Operational Area. Had the Instruments reflected the country served and the bounds of the AO, not necessarily the Operation name, then the ATST-EM members would have been eligible for entitlements under the VEA. 17. It is viewed that the failure to recognise ATST-EM service as Warlike under the auspices of the VEA, is a significant entitlement anomaly. 18. Medals awarded to members of ATST-EM appear to be not commensurate with their
peers who served within Operations TANAGER and CITADEL. Where these ADF members
were awarded the Australian Active Service Medal (AASM) Clasp EAST TIMOR, ATST-
EM was reluctantly awarded the Australian Service Medal (ASM) Clasp EAST TIMOR,
which is a non-warlike award, despite serving in a warlike area. It should be noted that an
apparent error saw two members of the ATST-EM awarded with the AASM.
19. UNTAET medals were awarded to ATST-EM members as a result of a submission
raised by ODFD, which was a request supported by CDF ETDF and approved by HQ
UNTAET. These members were directed by the Chief of the Army to have the medals
removed from them on a parade whilst in East Timor. Past members are severely upset over
this situation. To have a medal awarded on parade and later taken off the member on parade
is considered a great insult to any soldier.
20. UNTAET Medals were awarded to ADF members of ODFD, along with the AASM.
ATST-EM was reluctantly awarded the ASM for their service. This is a significant anomaly
that does not provide consistency or fair recognition of the service of the members of ATST-
21. Nominations for honours and awards made by various ATST-EM Commanders were
not followed through. In particular is the nomination for a number of members of ATST-EM
for medals within the Order of Australia. No acknowledgement of these nominations was
provided by the CO DCP-EM.
Risks of Service with ATST-EM.
22. After several interviews with former members of ATST-EM, risks were described as the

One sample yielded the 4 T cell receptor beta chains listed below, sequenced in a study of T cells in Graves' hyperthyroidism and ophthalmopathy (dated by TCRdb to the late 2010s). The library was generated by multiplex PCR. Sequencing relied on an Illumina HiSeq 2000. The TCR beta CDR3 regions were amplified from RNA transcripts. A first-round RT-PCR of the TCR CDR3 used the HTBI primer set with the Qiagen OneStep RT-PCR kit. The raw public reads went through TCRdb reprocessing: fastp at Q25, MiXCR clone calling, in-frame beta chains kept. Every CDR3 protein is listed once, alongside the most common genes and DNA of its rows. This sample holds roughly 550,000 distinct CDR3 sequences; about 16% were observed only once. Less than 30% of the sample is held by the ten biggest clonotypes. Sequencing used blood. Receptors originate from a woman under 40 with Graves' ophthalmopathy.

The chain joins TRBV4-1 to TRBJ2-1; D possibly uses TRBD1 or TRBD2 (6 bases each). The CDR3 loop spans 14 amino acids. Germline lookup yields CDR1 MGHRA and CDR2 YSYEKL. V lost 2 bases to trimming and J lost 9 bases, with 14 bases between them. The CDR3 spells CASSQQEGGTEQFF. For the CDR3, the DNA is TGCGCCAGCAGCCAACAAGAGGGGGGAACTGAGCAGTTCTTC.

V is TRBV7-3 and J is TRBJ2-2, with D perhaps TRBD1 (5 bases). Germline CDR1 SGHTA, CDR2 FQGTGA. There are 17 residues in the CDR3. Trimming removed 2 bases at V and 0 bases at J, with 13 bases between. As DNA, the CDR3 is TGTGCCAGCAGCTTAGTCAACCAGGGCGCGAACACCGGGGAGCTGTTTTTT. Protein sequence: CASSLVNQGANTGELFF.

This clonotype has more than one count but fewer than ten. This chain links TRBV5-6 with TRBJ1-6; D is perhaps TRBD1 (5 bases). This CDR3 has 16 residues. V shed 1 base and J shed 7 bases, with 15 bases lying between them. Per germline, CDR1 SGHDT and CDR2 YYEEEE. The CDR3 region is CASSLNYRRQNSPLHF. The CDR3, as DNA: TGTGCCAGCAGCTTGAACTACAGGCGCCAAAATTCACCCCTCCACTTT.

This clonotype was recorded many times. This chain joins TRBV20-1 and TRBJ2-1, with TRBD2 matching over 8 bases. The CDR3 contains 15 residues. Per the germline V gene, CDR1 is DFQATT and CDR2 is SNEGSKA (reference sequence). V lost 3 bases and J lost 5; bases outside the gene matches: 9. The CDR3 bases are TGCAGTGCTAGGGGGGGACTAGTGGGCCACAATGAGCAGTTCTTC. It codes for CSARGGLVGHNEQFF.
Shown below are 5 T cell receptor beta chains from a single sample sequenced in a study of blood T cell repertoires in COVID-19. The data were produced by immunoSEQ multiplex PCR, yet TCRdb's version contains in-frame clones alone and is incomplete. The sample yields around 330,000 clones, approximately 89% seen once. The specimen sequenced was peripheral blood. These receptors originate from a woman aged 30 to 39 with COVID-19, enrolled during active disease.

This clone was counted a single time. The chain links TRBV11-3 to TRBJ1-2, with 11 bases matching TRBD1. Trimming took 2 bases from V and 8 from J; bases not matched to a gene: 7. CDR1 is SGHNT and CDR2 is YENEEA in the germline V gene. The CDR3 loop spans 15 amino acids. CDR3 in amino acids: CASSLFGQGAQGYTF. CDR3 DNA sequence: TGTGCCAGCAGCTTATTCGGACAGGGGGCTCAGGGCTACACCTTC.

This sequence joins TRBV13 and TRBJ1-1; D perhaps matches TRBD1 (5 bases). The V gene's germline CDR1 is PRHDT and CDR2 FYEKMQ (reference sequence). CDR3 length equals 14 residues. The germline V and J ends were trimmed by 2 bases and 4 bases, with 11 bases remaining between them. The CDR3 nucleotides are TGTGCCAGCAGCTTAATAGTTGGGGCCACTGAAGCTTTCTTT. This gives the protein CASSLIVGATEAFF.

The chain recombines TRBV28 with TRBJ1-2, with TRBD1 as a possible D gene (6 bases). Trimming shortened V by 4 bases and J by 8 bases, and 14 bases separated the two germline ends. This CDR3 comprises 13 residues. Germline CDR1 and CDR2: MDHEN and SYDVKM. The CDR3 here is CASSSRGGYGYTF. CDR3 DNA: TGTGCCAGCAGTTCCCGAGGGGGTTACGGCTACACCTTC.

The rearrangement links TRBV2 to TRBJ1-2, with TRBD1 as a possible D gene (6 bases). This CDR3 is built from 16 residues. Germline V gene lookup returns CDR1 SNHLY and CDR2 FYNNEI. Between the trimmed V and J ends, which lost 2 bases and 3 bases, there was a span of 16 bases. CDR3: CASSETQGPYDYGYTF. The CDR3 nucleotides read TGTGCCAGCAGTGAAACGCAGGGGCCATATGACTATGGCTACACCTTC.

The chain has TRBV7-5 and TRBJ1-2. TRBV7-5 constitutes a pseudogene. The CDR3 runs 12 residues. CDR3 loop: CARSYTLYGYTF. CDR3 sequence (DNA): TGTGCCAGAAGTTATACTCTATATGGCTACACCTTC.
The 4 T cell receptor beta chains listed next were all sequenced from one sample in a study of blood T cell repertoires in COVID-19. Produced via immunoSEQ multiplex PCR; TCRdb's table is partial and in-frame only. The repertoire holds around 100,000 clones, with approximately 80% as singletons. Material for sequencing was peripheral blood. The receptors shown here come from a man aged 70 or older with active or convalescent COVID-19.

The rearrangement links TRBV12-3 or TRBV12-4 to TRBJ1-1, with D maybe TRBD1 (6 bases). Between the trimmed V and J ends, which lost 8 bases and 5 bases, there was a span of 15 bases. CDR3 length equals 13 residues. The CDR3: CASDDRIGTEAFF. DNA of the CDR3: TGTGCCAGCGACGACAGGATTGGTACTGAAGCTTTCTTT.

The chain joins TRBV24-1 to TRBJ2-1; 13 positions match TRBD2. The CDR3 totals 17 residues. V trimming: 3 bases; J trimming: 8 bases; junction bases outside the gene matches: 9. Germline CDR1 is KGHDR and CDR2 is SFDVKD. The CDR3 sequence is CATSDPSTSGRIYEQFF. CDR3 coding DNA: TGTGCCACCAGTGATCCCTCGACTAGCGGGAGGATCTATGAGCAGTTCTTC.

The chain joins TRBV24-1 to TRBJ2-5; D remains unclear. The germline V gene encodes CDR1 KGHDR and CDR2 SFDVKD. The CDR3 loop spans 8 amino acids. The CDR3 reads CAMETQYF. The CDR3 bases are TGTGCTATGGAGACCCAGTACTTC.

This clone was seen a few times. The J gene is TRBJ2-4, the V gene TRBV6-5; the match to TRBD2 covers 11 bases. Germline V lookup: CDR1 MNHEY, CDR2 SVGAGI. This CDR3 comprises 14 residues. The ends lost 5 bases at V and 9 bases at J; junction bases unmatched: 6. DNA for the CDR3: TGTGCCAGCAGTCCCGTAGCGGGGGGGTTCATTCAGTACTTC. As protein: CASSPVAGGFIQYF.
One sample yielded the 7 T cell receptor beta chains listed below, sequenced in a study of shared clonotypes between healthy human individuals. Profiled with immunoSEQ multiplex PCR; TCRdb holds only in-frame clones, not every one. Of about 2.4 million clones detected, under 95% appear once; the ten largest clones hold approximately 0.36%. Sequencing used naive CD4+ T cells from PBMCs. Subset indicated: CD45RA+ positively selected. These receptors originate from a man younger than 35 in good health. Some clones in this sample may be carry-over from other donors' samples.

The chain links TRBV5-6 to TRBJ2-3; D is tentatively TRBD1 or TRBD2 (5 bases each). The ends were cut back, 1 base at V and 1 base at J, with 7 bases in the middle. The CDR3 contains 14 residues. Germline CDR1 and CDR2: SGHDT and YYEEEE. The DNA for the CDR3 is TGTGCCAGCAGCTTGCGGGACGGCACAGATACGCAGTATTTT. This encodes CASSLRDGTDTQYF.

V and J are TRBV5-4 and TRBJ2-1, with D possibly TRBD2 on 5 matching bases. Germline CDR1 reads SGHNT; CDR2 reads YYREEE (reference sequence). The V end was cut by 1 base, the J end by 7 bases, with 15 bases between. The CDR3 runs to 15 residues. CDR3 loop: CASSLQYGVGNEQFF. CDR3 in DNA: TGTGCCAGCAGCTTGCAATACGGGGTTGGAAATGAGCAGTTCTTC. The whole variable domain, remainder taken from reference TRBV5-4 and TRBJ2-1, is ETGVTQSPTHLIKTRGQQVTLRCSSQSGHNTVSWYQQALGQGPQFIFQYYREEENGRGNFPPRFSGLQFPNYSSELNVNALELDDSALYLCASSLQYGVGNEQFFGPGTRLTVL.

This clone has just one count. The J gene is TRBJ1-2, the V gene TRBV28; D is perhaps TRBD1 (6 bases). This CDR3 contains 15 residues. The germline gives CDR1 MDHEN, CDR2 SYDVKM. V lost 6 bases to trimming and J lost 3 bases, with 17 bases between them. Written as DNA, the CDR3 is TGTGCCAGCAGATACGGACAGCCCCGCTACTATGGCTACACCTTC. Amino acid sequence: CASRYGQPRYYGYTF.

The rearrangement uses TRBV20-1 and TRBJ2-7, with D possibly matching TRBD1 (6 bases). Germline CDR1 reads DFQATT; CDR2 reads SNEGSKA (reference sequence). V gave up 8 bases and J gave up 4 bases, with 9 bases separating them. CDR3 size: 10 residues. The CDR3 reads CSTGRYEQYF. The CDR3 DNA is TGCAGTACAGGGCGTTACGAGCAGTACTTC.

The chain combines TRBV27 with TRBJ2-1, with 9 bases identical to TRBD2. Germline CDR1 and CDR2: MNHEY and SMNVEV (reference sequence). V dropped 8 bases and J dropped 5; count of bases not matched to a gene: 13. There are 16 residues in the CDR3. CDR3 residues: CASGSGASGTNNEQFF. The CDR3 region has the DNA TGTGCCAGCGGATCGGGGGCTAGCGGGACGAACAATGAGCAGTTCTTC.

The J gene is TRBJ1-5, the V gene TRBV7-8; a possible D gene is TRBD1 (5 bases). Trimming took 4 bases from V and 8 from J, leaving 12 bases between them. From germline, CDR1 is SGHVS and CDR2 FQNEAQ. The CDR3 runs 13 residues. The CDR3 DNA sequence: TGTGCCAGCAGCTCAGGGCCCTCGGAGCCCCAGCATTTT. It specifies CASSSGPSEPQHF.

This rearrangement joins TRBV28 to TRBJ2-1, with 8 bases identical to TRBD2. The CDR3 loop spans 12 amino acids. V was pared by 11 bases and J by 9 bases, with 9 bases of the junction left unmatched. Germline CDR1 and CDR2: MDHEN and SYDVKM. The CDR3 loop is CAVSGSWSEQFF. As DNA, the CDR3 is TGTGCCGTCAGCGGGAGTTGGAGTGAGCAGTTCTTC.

Substantial risk for not being able to provide self-protection; Substantial risk of ambush during movement throughout the AO; Exposure to stand-offs between various ETDF soldiers; Being exposed to potential death from poor weapon discipline of ETDF soldiers; Being fired upon during various confrontations; Clinical onset of Anger, depression and other psychological problems; Un-hygienic working conditions, whilst serving in “slum-like” conditions, with high risk of health problems, for example poor toilet discipline by the FLANATIL or ETDF soldiers, overflowing sewerage, limited medical support; Frustration at the quality of support from SIP Div and the ADF in order to successfully complete the operation – this includes the lack of resources, supply and procurement of equipment relevant to the task; Anger at the lack of recognition for substantial work provided, of which both humanitarian aid projects and raising the ETDF from a Guerrilla force of FALINTIL, which is believed to be the first unit to do so since the Australian Army Training Team in Vietnam (AATTV) trained the South Vietnamese Army Anger at the lack of appropriate recognition in line with ADF UN Military Observers (UNMO), who were on Active service conditions, awarded the AASM and UNTAET medals and who were also unarmed like the ATST-EM members; Frustration with the Military Chain of Command for failing to appropriately Apparent disregard for the conditions of service toward members of ATST-EM not being commensurate with the Chapter 7 of the UN Charter that was approved by the UN Security Council, of which Warlike Service Entitlements were denied to these members, causing a great amount of distress; Lack of allowances in comparison to their peers within the ADF serving on East Dangers of driving vehicles within East Timor from poor road conditions, along Whilst operating in isolation from the remaining PKF and COMASC, the team did not have access to medical facilities and 1BAD was ordered to take Lariam (Mefloquine), not known until May 2004 as a anti-malarial prophylaxis in place of Doxycycline, of which members of 1BAD were taking Lariam for long term between seven to ten months. A number of members are apparently undergoing 23. All of the above falls under the Nature of Service Review (NOSR) Harm Matrix, mainly comprising the following Harm areas: Expectation of casualties (Both Battle Casualties (BCAS) & Non-Battle Casualties (NBCAS)) – which would be the same level for those serving in East Timor under Operations TANAGER and CITADEL;